A footballer, not particularly well known, falls on the ground in a match. he’s taken to the hospital, in critical condition, where it’s announced that he’s fighting life and death. Over the next few weeks during the course of his recovery, people fall over themselves on Twitter and Facebook in showing their support for him. It’s boils down to who has the most eloquent, soul stirring, inspiring 140 characters to show support on his path to recovery. All this time, the true test of character is reserved only for him and his family as they grapple with this adversity. As he completes his recovery, people lose interest, and he fades into the same normalcy from which he was pulled into the cold limelight. Within a matter of days, a quarter of a turn around the globe, an unknown footballer falls on the ground during a match in a city, and dies due to the lack of the most basic of medical infrastructure needed to take him to a hospital. His death goes largely unnoticed. Later, on a Facebook football forum created by some friends, a supporter of an English football club from that same country shows his solidarity with families and friends of 96 fans who lost their lives in a tragic stampede at an English football ground many years ago. Chances are he wasn’t even born at the time the tragedy occurred, leave alone know about the club he supports. He doesn’t make any posts related to the death of that unknown footballer who died less than a 1000 kms away from him.
A cricketer, once a rising star, then branded arrogant and wasteful by some, regains his stature in the World Cup, only to be diagnosed with cancer immediately afterwards. People take it as their duty to encourage him, re-tweet and favourite his tweets and shared photos. A processed foods company comes up with their signature adverts saying ‘We’re in this together’. He finds a new meaning to life as he fully recovers and claims his stake to his position in the starting line up of the national team. The media finds a new darling – a hero that can inspire millions fighting this monstrosity of a disease. Meanwhile the fact that a majority of those millions don’t have the financial means to fight this disease is conveniently ignored. Even more ignored are those countless success stories in which ordinary people go broke in winning this fight and come back from the worst stages of cancer, and live.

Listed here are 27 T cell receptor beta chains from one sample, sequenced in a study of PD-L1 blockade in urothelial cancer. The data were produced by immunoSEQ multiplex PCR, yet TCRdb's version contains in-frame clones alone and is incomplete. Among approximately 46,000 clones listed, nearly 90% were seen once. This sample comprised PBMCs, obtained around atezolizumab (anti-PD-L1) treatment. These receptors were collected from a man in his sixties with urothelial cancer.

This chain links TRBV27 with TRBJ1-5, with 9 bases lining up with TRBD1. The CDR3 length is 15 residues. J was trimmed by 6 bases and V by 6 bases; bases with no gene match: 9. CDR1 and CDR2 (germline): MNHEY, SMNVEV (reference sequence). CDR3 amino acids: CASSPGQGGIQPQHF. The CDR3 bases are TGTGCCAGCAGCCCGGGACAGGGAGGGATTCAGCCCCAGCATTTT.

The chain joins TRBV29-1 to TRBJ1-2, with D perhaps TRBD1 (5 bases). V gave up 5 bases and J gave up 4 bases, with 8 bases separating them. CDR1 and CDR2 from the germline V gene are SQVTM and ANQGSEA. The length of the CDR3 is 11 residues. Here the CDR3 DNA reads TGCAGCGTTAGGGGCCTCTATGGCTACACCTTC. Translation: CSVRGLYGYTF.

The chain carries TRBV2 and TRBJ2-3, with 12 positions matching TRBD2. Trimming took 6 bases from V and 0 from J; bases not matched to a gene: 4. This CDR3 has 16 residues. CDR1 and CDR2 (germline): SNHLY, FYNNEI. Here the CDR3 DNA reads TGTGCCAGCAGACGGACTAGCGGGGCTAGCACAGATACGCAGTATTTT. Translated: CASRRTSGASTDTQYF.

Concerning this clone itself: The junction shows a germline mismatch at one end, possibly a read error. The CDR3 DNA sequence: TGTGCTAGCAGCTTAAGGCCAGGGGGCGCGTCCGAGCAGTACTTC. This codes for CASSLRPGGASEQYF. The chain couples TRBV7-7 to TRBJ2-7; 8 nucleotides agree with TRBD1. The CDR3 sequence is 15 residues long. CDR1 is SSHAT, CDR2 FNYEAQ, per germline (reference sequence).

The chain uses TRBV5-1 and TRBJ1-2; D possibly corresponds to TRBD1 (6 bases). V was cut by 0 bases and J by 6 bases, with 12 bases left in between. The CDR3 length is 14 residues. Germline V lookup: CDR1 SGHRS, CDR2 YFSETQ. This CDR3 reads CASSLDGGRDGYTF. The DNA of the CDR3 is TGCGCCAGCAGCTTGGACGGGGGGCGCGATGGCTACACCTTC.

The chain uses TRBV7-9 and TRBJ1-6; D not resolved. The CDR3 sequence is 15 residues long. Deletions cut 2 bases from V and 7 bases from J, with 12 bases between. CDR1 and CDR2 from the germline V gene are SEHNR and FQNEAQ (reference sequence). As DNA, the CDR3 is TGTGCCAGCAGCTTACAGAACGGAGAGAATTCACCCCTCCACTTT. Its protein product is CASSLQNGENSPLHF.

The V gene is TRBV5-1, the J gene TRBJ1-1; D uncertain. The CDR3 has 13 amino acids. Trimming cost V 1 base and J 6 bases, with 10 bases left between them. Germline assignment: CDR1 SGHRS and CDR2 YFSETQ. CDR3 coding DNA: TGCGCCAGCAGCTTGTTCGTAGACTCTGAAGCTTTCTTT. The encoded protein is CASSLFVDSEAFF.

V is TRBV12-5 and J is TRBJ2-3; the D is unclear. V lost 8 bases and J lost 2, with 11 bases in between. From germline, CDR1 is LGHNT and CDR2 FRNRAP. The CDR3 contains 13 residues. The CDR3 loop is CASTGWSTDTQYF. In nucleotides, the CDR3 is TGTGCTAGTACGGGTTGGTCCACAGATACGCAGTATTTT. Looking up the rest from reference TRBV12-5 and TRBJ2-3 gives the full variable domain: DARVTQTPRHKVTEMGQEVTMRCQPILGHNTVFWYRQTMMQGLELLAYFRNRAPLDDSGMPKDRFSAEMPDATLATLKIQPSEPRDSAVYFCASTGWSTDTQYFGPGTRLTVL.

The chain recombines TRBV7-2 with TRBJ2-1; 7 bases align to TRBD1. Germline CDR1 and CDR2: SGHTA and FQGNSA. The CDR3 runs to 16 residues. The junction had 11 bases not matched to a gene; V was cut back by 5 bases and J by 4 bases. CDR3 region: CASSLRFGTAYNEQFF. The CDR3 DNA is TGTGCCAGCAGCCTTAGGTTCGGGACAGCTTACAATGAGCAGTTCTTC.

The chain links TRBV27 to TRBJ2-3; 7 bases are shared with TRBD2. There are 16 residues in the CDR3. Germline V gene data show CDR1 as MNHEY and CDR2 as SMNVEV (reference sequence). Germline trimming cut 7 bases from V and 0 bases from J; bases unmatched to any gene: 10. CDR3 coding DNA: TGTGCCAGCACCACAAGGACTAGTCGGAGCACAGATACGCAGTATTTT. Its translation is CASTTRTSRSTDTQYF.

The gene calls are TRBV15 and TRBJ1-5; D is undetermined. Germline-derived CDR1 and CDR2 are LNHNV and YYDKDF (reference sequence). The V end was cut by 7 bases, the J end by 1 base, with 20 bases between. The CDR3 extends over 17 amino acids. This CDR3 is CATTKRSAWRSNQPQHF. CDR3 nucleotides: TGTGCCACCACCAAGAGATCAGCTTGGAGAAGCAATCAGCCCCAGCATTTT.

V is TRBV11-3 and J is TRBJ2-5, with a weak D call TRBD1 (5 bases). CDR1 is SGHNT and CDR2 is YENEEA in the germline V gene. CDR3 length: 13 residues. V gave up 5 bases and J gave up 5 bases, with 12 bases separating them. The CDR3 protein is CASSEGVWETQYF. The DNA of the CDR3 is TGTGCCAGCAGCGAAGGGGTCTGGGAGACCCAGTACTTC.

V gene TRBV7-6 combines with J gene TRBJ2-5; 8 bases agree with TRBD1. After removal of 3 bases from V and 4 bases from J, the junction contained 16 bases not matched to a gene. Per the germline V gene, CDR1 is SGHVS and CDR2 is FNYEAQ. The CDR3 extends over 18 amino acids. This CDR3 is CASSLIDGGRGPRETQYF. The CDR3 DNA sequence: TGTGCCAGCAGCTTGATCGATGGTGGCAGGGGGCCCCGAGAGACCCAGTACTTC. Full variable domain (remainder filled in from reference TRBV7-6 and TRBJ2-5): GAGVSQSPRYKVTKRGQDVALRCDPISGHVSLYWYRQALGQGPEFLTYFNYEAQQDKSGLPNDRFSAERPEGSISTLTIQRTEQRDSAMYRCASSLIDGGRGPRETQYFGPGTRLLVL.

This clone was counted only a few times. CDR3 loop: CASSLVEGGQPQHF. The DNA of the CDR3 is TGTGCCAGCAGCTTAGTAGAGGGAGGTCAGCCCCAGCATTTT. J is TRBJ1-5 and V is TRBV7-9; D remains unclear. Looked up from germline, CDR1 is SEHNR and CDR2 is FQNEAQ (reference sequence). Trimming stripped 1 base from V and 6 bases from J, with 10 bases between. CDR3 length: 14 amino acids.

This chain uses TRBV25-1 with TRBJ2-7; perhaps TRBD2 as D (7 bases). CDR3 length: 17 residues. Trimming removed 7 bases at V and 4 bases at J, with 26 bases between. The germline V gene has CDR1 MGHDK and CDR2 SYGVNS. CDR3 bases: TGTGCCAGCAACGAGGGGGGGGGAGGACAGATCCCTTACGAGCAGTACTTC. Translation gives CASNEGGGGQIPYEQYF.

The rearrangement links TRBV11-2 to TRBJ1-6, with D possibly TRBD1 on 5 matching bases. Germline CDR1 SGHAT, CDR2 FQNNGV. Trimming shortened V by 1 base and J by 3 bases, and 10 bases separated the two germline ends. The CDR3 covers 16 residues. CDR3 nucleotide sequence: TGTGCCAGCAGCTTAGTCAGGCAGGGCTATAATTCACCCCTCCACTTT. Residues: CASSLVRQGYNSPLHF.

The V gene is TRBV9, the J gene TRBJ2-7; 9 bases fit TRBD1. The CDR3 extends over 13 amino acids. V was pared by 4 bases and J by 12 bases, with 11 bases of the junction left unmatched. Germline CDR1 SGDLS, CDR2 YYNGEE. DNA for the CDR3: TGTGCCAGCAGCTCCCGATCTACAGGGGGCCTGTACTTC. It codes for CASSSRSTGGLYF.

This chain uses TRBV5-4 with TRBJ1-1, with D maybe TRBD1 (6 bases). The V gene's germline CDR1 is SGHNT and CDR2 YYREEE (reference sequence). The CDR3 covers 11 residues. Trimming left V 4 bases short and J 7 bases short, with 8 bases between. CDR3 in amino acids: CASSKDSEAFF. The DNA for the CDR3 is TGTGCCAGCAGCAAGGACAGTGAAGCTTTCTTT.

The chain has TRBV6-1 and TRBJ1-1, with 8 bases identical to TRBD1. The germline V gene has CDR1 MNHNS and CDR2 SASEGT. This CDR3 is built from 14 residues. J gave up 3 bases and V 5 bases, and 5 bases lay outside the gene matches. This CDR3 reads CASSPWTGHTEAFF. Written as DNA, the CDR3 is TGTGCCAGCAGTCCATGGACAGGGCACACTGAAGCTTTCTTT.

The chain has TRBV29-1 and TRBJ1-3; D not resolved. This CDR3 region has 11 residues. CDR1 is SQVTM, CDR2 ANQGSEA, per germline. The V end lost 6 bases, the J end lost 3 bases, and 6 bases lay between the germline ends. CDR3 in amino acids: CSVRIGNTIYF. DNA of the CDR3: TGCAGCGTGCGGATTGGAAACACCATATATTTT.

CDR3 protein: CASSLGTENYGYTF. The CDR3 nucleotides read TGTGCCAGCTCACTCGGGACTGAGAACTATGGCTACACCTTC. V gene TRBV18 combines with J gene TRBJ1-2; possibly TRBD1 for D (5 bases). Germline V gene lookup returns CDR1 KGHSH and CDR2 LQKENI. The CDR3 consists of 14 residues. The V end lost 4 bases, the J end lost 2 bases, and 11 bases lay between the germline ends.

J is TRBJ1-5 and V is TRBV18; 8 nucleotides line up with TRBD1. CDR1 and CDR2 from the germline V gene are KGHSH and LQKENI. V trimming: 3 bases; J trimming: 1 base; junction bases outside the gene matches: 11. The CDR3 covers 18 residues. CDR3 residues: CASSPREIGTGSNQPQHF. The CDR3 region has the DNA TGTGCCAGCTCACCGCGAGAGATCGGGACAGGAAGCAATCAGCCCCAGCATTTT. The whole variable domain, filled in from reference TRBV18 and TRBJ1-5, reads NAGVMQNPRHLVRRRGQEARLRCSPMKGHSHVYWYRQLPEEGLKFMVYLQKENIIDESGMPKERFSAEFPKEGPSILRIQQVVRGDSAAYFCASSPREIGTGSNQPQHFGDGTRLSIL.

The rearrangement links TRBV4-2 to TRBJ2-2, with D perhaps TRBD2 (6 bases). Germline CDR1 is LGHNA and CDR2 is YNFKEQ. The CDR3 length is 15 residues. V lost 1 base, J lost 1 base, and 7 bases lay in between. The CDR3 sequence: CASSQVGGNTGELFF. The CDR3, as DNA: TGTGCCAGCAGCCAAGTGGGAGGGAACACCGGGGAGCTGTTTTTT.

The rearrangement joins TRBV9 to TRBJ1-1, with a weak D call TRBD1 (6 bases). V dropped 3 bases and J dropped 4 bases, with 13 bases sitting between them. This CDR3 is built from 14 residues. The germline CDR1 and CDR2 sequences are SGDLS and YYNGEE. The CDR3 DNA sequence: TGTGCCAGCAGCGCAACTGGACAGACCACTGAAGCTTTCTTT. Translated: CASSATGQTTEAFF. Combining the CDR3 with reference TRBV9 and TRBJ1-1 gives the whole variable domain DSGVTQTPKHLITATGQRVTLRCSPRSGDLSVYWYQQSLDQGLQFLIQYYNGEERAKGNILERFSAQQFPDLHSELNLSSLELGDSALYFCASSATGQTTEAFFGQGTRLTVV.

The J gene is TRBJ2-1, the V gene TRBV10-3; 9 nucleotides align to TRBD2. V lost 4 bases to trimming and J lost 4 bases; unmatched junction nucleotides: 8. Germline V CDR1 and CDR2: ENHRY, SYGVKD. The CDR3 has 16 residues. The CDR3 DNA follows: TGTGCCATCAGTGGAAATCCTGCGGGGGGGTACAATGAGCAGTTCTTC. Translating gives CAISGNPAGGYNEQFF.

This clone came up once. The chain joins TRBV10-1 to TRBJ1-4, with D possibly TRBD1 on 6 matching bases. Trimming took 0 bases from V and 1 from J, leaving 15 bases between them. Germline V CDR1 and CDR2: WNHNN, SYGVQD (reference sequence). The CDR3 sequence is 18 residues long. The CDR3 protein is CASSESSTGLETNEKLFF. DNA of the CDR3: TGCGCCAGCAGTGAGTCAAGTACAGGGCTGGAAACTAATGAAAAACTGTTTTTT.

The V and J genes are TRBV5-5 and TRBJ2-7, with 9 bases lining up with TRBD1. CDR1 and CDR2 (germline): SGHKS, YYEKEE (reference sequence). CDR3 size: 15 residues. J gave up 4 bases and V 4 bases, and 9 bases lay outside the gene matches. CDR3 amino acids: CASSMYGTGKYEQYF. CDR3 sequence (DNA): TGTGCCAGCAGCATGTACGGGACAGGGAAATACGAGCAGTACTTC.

A guerrilla group’s leader hits global consciousness as his heinous acts are publicized and authorities are pressurized to act with urgency. College going kids take an oath to make him famous by showing what horrible acts he has committed, and everyone jumps on the bandwagon. Engineering students from a city nicknamed ‘The Oxford Of The East’ are interviewed by the leading local newspaper where they share their plans to stick posters about the leader on the college walls to ‘make him famous’ and draw attention to his atrocities. Ask them about the number of infanticides in their city in an year, and chances are they’ll be dumbfounded.
The heir apparent to a nation’s Prime Ministership consoles a 10 year old boy who lost his father, a police officer, in a Naxal attack by saying, ‘I know how it feels to lose a father.’ The nation swoons. The subservient media glorifies the politician’s statement even further. Tons of ink blackens paper in singing his praises. Not one self righteous journalist comments on the fact that the politician has a last name that opens locks of the nation’s treasury and is the only qualification required to rule the political party and country. Whereas the little child will perhaps be forced to beg on the streets before he receives even half of his father’s ‘Full and Final Settlement’ amount.
The bravest woman I had the privilege to know saw her husband go from a healthy man, without any medical history, to a corpse in the matter of 14 days, while she herself fought a losing battle against her arch nemesis, cancer. There are no records of her bravery, no songs of her valour when she confronted death twice – once of the only man she ever loved, and when it returned to claim her. Her memories only linger on in the hearts of her children, her mother who watched her lose, and her awestruck family. Her story is perhaps more inspiring than the hyped up battles of those with the means to fight them easily and yet she remains a statistical number. There are countless others like her, who displayed human will at its magnificent best, braving the odds to fight such wars without caring about the consequences, only to be relegated to the shadows of the unknown, no matter what the outcome.
Hero worship is not what it used to be. Heroes are no longer defined by their character, their actions, their ability to inspire the commonest of the common. They’re instead defined by the visibility they receive through the manic tweeting fingers, perpetually in a race to outpace everyone else in being the first to post about that perceived heroic act on social media. Everyone knows everything about the chosen heroes, and yet no one is truly inspired by them. The only return sought on this investment of characters in a post is the visibility that post can receive, gaining likes, re-tweets, followers and shares in the process. The man who walked thousands of miles against the atrocious policies of an empire is etched in immortality, and yet the hundreds of thousands of ghosts who followed him to make his agitation a success receive not even a footnote’s worth of space in the annals of history.
When the ashes turn cold and the dust settles, the people who trend on twitter will always be forgotten. Facebook likes will become meaningless. Inspiration will remain a buzzword associated with posters with abstract images and fancy quotes.
What will persist is our failure to recognize true heroes, without the crutches of the instruments of hype.